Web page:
- Concerns of a second wave of infections weighed on markets during the Asian sessions but seem to have faded as Europe opened
- In the US, the virus news stream remains mixed; there are only minor US data out today
- BOE Governor Andrew Bailey is apparently thinking about thinking about hiking rates; the UK government is reportedly discussion another round of counter-cyclical stimulus
- RBA Governor Lowe said he was not concerned with recent AUD strength; Korea reported trade data for the first 20 days of June
Concerns of a second wave of infections weighed on markets during the Asian sessions but seem to have faded as Europe opened. Germany continues to register higher infection counts due to contamination in meat-processing plants and refugee shelters. In the EM world, China seems to have contained the outbreak in Beijing. However, Brazil and India remain in focus, with the latter reporting increased infections in rural communities. Despite these worrying headlines, we don’t think the numbers look too bad. Much of the higher rates of confirmed infections is likely due to increased testing, and we haven’t (yet) seen a commensurate spike in hospitalization rates. Moreover, health systems around the world are far better prepared to cope with this virus, and no longer at risk of collapsing. As such, we don’t see any meaningful reversal of the re-opening trends at this point.
The dollar remains subject to swings in risk sentiment. DXY traded earlier today at the highest level since June 2 but has turned lower as market sentiment improved. The euro remains heavy but found some support just below the $1.12 area. Same goes for sterling, which found some support just below Friday’s low near $1.2345. USD/JPY continues to trade in narrow ranges around the 107 area.
In the US, the virus news stream remains mixed. The biggest negative headlines came from Florida with the biggest daily infection increase, but the numbers in Arizona and California are also worsening. On the other hand, New York City takes another step forward today by moving to Phase II of reopening. This is welcome news but also serves as a reminder that we are nowhere back to normal. Restaurants can only offer outdoor seating with appropriate distancing, but no one can wait for a table. Shoppers must maintain social distancing rules. Movie theaters will remain closed, as will sports stadiums and concert venues.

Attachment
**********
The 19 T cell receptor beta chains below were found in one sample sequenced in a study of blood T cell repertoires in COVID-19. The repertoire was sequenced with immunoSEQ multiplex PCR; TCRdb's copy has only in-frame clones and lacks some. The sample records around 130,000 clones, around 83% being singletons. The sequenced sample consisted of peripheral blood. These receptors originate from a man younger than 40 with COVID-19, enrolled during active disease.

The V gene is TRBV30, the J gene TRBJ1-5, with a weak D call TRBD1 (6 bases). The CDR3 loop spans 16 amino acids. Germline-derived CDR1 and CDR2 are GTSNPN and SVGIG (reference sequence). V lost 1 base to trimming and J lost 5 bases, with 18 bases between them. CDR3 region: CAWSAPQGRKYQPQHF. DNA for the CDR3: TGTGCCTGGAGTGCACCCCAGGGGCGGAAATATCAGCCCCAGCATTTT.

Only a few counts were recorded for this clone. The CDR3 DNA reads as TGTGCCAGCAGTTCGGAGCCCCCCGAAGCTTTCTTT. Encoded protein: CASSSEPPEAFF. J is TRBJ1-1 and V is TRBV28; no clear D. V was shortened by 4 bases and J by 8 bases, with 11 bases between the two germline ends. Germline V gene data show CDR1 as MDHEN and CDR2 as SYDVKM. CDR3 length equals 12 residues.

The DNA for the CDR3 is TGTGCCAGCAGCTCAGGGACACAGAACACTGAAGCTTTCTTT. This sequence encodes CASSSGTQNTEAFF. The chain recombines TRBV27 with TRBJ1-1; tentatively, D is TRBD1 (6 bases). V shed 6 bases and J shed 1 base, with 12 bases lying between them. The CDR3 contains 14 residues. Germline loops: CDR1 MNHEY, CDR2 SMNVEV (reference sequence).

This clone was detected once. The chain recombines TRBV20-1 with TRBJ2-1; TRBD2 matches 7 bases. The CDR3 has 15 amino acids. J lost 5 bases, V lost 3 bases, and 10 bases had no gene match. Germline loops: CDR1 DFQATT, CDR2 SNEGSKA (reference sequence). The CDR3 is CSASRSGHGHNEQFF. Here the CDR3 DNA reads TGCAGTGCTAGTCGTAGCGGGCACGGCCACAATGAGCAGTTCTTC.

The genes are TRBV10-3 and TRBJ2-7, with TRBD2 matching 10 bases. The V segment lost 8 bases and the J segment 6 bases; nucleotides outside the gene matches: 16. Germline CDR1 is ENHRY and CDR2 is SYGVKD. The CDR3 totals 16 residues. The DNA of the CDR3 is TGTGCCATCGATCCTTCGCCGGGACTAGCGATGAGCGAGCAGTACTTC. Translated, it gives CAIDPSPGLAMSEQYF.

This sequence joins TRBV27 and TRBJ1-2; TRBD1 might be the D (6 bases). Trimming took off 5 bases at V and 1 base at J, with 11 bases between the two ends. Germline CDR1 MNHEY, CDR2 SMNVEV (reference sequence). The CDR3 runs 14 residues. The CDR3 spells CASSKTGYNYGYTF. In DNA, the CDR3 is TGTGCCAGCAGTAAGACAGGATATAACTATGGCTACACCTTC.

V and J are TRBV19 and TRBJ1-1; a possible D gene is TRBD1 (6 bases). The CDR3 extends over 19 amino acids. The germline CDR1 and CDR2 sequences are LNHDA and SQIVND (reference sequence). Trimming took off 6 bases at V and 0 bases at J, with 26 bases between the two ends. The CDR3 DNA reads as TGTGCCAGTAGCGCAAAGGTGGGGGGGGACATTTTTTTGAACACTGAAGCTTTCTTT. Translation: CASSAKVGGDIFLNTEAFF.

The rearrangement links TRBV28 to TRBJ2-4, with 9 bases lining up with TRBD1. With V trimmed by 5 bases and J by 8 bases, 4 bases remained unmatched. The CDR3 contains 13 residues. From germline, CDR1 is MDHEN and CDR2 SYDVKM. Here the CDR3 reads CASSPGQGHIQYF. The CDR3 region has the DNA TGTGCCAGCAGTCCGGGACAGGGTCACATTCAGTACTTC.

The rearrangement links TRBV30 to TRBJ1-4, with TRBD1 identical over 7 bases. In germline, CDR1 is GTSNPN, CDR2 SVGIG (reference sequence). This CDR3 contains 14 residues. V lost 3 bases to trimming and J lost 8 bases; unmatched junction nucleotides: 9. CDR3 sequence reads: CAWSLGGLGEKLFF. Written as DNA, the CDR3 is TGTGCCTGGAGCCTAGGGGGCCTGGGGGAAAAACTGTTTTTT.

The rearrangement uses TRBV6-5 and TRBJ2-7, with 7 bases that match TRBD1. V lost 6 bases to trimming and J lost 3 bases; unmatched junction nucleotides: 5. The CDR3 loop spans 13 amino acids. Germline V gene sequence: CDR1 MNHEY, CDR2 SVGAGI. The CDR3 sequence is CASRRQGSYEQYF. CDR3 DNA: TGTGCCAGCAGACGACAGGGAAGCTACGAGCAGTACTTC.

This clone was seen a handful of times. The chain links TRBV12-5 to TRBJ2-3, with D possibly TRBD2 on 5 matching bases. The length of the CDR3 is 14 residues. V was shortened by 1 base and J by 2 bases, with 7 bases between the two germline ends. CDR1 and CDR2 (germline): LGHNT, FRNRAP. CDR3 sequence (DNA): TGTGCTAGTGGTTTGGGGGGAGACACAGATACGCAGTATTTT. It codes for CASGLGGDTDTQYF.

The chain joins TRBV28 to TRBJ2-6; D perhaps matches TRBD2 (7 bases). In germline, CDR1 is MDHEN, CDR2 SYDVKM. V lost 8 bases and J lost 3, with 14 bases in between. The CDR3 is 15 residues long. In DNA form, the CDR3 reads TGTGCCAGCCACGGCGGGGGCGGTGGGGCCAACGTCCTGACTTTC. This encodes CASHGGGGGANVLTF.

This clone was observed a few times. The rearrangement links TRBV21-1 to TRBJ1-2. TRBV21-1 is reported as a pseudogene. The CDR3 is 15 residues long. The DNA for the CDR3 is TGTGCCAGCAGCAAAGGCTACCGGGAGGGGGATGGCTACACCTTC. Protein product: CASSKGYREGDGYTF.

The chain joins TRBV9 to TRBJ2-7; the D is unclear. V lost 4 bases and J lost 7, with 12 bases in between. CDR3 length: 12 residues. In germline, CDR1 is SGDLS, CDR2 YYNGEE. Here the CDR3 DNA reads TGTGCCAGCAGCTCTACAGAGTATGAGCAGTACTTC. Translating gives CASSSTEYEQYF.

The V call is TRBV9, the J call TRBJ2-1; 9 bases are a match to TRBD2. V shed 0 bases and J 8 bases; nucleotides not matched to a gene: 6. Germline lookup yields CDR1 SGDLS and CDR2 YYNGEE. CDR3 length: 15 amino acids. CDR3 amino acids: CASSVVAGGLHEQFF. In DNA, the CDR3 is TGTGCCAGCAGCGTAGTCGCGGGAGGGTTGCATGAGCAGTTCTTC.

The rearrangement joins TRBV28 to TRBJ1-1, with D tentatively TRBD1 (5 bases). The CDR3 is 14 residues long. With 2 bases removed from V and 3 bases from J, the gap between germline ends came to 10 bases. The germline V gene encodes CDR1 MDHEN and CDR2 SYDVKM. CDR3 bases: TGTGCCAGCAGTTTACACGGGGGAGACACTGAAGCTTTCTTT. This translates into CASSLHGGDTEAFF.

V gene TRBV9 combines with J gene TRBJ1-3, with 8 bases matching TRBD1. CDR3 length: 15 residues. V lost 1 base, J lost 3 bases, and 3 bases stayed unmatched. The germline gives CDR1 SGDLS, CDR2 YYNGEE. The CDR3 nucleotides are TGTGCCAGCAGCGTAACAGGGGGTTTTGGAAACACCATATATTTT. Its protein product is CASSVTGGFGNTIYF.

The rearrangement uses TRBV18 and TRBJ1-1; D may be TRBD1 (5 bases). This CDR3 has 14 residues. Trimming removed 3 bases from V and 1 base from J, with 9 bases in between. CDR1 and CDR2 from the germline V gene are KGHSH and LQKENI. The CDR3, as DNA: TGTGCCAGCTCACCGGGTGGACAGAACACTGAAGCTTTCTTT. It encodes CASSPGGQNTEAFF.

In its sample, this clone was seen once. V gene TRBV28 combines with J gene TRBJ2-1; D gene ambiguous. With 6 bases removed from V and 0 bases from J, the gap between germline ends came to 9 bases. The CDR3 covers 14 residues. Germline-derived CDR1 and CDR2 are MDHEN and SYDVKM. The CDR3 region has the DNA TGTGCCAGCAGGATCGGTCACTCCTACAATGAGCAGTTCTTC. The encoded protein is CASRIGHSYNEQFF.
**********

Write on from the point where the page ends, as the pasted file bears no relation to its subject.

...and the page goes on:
There are only minor US data out today. May Chicago Fed National Activity Index and existing home sale (-5.6% m/m expected) will be reported. There are no Fed speakers today. Late Friday, Moody’s affirmed its Aaa rating for the US with stable outlook. The agency noted that the US credit profile remains resilient amid the pandemic. We are surprised so far that the ratings agencies are overlooking the significant fiscal slippage under way in the US.
BOE Governor Andrew Bailey is apparently thinking about thinking about hiking rates. Bailey said that when the time comes, he would probably reverse his predecessor’s order of normalization by reducing the balance sheet first before hiking rates later. Recall that former BOE Governor Carney’s view was that the balance sheet would only be reduced when rates reached 1.5%. But Bailey thinks that “Elevated balance sheets could limit the room for maneuver in future emergencies.” He also stressed that QE “mustn’t become a permanent feature.”
While the Fed has been the trailblazer in terms of exiting unconventional policies, there is no thing set in stone as to how it should be done. After the financial crisis, the Fed first hiked rates first, then passively shrank the balance sheet by allowing maturing securities to roll off its balance sheets, then actively shrank the balance sheet by selling securities. This seemed to work but that said, the BOE may try a different sequence. However, we think it is way too early to be discussing any form of tightening. Instead, Bailey should be stressing that the BOE “isn’t even thinking about thinking about hiking rates.”
The UK government is reportedly discussion another round of counter-cyclical stimulus. A temporary cut to VAT (20% currently) seems to be one of the main measures being considered amongst other tax cut measures. Another possibility would be to accelerate planned spending as part of a renewed infrastructure push. To us, it’s strange the Governor Bailey is thinking about exiting its current emergency settings even as Chancellor Sunak is thinking about adding more fiscal stimulus. Separately, the government plans to reduce the 2-meter social distancing rule, an important step towards normalization of the service sector.
RBA Governor Lowe said he was not concerned with recent AUD strength. He acknowledged that “at some point, it’s true that could become a problem. But, I don’t think we’ve reached that point yet.” Yet he professed a desire for a weaker currency, noting that “I’d like a lower [AUD] because I’d like lower unemployment and slightly higher inflation.” Despite the mixed messages, AUD is up on the day after finding support near the .68 area. If risk-on sentiment is sustained, the currency is likely to test the June cycle high near .7065.
Korea reported trade data for the first 20 days of June. Exports contracted -7.5% y/y vs. -23.7% in May, while imports contracted -12.0% y/y vs. -21.1% y/y in May. So far, the recovery in regional activity has been much weaker than hoped for given China’s reopening. Bank of Korea last cut rates 25 bp to 0.5% in late May but signaled that this was close to the effective lower bound. Governor Lee said the bank is considering unconventional policies to support growth but gave no further details. We do not think any new measures will be announced this week, but official could give some hints about what might be done at future meetings.